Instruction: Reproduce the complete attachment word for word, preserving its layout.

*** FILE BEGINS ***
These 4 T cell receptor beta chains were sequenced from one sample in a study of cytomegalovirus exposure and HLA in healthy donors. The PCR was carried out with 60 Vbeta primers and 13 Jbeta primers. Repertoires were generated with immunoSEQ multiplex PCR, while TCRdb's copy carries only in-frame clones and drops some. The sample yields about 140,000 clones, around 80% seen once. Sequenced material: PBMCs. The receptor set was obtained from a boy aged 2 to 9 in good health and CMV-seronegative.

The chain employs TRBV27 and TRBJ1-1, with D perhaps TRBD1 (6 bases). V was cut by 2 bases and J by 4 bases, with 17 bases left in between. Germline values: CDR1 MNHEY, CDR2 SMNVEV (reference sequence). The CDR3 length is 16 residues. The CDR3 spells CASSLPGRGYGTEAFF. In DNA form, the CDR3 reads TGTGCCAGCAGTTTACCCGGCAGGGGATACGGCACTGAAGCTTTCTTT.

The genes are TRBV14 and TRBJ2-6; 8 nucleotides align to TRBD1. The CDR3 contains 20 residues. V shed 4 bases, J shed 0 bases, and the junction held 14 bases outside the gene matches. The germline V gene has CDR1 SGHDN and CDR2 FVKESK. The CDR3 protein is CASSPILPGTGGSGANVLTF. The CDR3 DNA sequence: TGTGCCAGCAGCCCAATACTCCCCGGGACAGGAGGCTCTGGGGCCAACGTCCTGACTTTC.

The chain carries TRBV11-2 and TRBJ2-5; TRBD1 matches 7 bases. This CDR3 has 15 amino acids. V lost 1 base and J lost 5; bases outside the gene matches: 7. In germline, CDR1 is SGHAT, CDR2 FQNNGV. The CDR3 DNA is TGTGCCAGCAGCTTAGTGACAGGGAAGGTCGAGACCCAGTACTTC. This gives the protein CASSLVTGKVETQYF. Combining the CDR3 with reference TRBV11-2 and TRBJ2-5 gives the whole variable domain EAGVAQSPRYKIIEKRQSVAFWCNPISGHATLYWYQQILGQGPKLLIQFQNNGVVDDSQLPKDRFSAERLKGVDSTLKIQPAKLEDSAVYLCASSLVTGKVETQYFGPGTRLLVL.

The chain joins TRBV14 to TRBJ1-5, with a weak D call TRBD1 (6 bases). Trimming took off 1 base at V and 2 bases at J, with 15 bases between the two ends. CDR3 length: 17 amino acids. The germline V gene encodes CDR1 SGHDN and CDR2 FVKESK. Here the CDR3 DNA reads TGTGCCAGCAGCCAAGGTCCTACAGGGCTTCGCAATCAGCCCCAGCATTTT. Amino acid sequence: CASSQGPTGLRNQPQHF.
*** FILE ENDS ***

These 4 T cell receptor beta chains were sequenced from one sample in a study of cytomegalovirus exposure and HLA in healthy donors. The PCR was carried out with 60 Vbeta primers and 13 Jbeta primers. Repertoires were generated with immunoSEQ multiplex PCR, while TCRdb's copy carries only in-frame clones and drops some. The sample yields about 140,000 clones, around 80% seen once. Sequenced material: PBMCs. The receptor set was obtained from a boy aged 2 to 9 in good health and CMV-seronegative.

The chain employs TRBV27 and TRBJ1-1, with D perhaps TRBD1 (6 bases). V was cut by 2 bases and J by 4 bases, with 17 bases left in between. Germline values: CDR1 MNHEY, CDR2 SMNVEV (reference sequence). The CDR3 length is 16 residues. The CDR3 spells CASSLPGRGYGTEAFF. In DNA form, the CDR3 reads TGTGCCAGCAGTTTACCCGGCAGGGGATACGGCACTGAAGCTTTCTTT.

The genes are TRBV14 and TRBJ2-6; 8 nucleotides align to TRBD1. The CDR3 contains 20 residues. V shed 4 bases, J shed 0 bases, and the junction held 14 bases outside the gene matches. The germline V gene has CDR1 SGHDN and CDR2 FVKESK. The CDR3 protein is CASSPILPGTGGSGANVLTF. The CDR3 DNA sequence: TGTGCCAGCAGCCCAATACTCCCCGGGACAGGAGGCTCTGGGGCCAACGTCCTGACTTTC.

The chain carries TRBV11-2 and TRBJ2-5; TRBD1 matches 7 bases. This CDR3 has 15 amino acids. V lost 1 base and J lost 5; bases outside the gene matches: 7. In germline, CDR1 is SGHAT, CDR2 FQNNGV. The CDR3 DNA is TGTGCCAGCAGCTTAGTGACAGGGAAGGTCGAGACCCAGTACTTC. This gives the protein CASSLVTGKVETQYF. Combining the CDR3 with reference TRBV11-2 and TRBJ2-5 gives the whole variable domain EAGVAQSPRYKIIEKRQSVAFWCNPISGHATLYWYQQILGQGPKLLIQFQNNGVVDDSQLPKDRFSAERLKGVDSTLKIQPAKLEDSAVYLCASSLVTGKVETQYFGPGTRLLVL.

The chain joins TRBV14 to TRBJ1-5, with a weak D call TRBD1 (6 bases). Trimming took off 1 base at V and 2 bases at J, with 15 bases between the two ends. CDR3 length: 17 amino acids. The germline V gene encodes CDR1 SGHDN and CDR2 FVKESK. Here the CDR3 DNA reads TGTGCCAGCAGCCAAGGTCCTACAGGGCTTCGCAATCAGCCCCAGCATTTT. Amino acid sequence: CASSQGPTGLRNQPQHF.